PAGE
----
Responsive Component Design with CSS Container Queries

Everything is in flux. Modern web design has to account for a seemingly endless array of different screen sizes. With @media queries, you can style elements based on features of the browser viewport, e.g, the screen's width.

But what if you want to create reusable components that are responsive to the container they're placed in? For example, a news card that can span the whole width of the website or fit into a narrow column on the side. We can do that now!

With CSS Container Queries we can design responsive, reusable components that adapt to the available space. With the recent release of Firefox 110, the feature is now supported by all major browsers. This is a total game changer! Let's see how it works.

Different size coffee cans stacked on top of each other. Photo: © Pixabay /

Query the Size of Containers

Container queries allow us to apply styles to elements based on the size of their container rather than the viewport. The feature is defined in the CSS Module CSS Containment Module Level 3. The document states:

While media queries provide a method to query aspects of the user agent or device environment that a document is being displayed in (such as viewport dimensions or user preferences), container queries allow testing aspects of elements within the document (such as box dimensions or computed styles).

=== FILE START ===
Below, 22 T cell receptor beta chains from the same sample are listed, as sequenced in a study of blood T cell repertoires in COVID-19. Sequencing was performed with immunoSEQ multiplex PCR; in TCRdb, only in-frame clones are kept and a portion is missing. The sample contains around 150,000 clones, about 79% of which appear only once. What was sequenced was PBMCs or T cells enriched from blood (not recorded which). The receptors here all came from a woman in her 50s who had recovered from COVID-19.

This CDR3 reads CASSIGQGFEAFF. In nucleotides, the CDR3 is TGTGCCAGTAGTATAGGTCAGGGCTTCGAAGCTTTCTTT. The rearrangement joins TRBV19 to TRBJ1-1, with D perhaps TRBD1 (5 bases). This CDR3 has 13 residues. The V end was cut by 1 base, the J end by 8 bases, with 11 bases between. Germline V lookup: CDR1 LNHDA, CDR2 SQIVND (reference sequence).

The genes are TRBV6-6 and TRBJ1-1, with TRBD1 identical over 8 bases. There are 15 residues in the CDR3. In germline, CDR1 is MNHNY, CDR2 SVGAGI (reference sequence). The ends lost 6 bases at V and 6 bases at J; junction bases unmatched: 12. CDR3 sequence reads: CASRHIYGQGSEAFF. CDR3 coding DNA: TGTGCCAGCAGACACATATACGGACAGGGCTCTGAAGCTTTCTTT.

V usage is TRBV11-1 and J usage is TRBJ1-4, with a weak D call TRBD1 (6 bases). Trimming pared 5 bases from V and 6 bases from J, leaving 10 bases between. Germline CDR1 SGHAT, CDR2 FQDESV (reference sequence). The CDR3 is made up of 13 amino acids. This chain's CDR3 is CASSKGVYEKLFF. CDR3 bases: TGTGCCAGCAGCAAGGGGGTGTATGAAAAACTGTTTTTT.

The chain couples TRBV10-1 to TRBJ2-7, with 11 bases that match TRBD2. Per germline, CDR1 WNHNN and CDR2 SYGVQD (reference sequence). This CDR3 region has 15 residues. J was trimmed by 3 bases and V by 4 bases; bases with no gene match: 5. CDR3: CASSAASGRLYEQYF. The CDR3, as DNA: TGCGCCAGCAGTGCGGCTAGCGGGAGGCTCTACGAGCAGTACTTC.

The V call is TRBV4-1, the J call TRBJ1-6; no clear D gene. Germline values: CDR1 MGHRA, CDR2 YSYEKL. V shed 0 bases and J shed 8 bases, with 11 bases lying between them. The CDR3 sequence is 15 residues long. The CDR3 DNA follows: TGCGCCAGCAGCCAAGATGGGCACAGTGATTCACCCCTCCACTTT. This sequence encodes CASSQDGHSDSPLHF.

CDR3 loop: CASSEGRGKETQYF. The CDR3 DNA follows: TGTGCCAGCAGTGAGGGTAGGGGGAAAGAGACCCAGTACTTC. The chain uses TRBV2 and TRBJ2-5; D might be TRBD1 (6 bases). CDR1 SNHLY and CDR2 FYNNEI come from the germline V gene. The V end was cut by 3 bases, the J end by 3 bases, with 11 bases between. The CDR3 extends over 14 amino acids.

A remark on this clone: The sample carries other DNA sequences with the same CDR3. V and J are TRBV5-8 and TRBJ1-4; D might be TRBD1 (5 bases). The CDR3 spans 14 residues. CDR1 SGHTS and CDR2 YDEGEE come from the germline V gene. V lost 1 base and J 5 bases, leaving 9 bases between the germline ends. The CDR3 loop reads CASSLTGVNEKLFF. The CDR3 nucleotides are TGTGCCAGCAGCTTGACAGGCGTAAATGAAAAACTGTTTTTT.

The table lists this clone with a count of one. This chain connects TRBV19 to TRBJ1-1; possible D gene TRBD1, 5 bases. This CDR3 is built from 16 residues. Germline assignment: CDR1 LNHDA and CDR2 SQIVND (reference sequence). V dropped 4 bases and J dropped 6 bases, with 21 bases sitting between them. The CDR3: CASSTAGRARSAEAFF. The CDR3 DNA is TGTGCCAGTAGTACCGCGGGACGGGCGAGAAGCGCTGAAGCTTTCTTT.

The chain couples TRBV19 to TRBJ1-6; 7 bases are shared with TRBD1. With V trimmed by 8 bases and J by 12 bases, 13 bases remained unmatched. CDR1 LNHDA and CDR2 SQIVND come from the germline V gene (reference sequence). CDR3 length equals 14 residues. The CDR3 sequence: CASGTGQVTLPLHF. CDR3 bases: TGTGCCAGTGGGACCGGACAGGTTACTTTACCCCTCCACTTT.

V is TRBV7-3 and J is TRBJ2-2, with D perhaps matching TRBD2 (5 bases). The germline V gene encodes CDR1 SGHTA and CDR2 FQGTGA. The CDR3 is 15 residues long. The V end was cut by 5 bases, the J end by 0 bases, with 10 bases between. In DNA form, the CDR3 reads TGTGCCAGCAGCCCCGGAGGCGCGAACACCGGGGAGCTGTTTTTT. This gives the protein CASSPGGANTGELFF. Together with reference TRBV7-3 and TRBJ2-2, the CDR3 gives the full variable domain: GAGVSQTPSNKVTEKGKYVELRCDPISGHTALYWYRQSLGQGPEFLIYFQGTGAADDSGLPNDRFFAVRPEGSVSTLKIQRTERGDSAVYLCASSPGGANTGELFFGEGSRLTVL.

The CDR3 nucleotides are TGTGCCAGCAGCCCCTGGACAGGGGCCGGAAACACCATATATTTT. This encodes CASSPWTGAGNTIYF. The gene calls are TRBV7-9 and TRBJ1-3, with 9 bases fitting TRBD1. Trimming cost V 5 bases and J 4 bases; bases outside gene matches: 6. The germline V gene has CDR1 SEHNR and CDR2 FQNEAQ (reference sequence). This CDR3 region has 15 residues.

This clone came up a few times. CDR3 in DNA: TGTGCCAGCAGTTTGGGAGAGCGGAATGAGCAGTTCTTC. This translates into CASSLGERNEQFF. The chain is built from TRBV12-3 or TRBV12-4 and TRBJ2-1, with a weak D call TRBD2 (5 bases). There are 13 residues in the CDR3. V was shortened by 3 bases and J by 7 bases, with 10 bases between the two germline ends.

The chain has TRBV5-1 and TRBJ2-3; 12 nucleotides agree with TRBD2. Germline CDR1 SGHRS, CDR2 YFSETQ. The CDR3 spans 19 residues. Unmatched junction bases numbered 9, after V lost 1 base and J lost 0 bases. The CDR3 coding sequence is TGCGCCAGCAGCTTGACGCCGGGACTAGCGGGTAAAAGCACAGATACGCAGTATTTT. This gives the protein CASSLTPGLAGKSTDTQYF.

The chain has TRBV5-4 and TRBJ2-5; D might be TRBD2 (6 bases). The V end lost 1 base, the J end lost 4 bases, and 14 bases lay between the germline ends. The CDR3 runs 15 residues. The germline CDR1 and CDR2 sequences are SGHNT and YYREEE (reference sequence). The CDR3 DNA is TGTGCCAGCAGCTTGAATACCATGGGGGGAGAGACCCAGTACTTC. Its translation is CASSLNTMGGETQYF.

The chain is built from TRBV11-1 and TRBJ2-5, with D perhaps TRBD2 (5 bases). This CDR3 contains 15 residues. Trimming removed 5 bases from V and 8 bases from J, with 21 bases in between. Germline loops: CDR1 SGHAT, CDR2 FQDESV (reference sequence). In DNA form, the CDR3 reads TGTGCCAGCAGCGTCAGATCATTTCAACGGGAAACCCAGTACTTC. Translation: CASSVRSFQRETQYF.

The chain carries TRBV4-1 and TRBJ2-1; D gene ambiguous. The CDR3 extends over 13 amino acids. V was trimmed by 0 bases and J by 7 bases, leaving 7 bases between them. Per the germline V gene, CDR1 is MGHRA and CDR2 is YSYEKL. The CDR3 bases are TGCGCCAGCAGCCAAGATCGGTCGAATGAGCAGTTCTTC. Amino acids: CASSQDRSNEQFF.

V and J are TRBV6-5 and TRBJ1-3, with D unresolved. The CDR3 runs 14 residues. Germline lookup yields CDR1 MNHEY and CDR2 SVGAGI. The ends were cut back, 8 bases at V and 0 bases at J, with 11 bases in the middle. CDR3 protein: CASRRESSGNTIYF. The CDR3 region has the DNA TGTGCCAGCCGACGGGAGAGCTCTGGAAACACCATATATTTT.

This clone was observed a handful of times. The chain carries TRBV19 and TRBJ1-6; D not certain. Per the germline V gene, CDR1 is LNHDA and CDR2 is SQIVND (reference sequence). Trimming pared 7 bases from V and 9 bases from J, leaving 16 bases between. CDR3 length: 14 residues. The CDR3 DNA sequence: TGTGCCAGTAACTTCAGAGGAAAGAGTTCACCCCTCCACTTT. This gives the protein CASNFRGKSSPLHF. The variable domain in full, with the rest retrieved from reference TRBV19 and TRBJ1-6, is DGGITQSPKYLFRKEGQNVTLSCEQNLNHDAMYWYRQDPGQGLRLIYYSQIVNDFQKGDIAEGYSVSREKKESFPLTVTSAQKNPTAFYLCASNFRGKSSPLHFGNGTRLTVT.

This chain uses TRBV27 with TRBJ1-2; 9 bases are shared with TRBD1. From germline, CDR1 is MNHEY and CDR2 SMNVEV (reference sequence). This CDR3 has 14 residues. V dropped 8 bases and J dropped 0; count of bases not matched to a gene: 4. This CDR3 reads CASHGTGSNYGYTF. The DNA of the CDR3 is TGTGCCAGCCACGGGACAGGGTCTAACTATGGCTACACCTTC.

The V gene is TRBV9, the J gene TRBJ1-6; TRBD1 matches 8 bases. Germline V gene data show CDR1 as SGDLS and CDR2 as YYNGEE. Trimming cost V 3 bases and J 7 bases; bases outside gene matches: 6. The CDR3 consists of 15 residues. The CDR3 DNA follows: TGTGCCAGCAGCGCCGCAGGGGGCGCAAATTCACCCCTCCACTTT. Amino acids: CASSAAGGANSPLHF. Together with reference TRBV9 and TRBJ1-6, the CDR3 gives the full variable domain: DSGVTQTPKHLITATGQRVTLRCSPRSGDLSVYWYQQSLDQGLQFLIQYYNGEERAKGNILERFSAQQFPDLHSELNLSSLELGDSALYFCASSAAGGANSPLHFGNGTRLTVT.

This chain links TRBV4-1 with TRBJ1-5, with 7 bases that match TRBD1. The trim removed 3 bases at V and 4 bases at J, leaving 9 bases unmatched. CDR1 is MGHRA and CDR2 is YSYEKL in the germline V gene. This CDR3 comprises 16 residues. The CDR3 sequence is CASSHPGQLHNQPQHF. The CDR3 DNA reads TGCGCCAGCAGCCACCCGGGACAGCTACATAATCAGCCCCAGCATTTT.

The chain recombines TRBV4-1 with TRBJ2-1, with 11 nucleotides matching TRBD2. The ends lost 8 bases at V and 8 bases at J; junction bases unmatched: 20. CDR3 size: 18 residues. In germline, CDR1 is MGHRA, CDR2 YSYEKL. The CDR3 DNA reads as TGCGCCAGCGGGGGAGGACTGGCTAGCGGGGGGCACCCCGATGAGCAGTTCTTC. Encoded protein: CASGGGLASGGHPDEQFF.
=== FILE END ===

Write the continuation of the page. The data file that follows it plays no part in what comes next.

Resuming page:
We can query different size container features like width, height or inline-size. The specification also includes container style queries, but those aren't supported by browsers yet.

To style a component based on its parent size, we need to set containment on the parent element with the container-type CSS property. It's recommended to also name the container using container-name. Here's an example:

.news-card { container-type: inline-size; container-name: news-card; }

You can also set the type and name simultaneously with the container shorthand property:

.news-card { container: news-card / inline-size; }

Now we can query the container with the @container CSS at-rule and apply some conditional styling. For example, if the container's width is below a certain threshold:

@container news-card (max-width: 25rem) { .card-image { flex-basis: 100%; } }

Demo: Responsive News Card

I've created a simple demo on Codepen that shows a news card component. If enough space is available, the card lays out its content horizontally. If the container's width falls below a certain threshold, the text is moved below the image.

Further Reading

There's a lot more to learn about container queries. Check out the following guides and examples:


I'm super excited about CSS container queries! Yet, I've barely scratched the surface of all the possible use cases. My goal is to use the feature in more and more projects and contiuously improve my understanding of it.

In my opinion, one thing is certain: Container queries will change the way we write CSS for good. What ideas and use cases have you already implemented with the feature?

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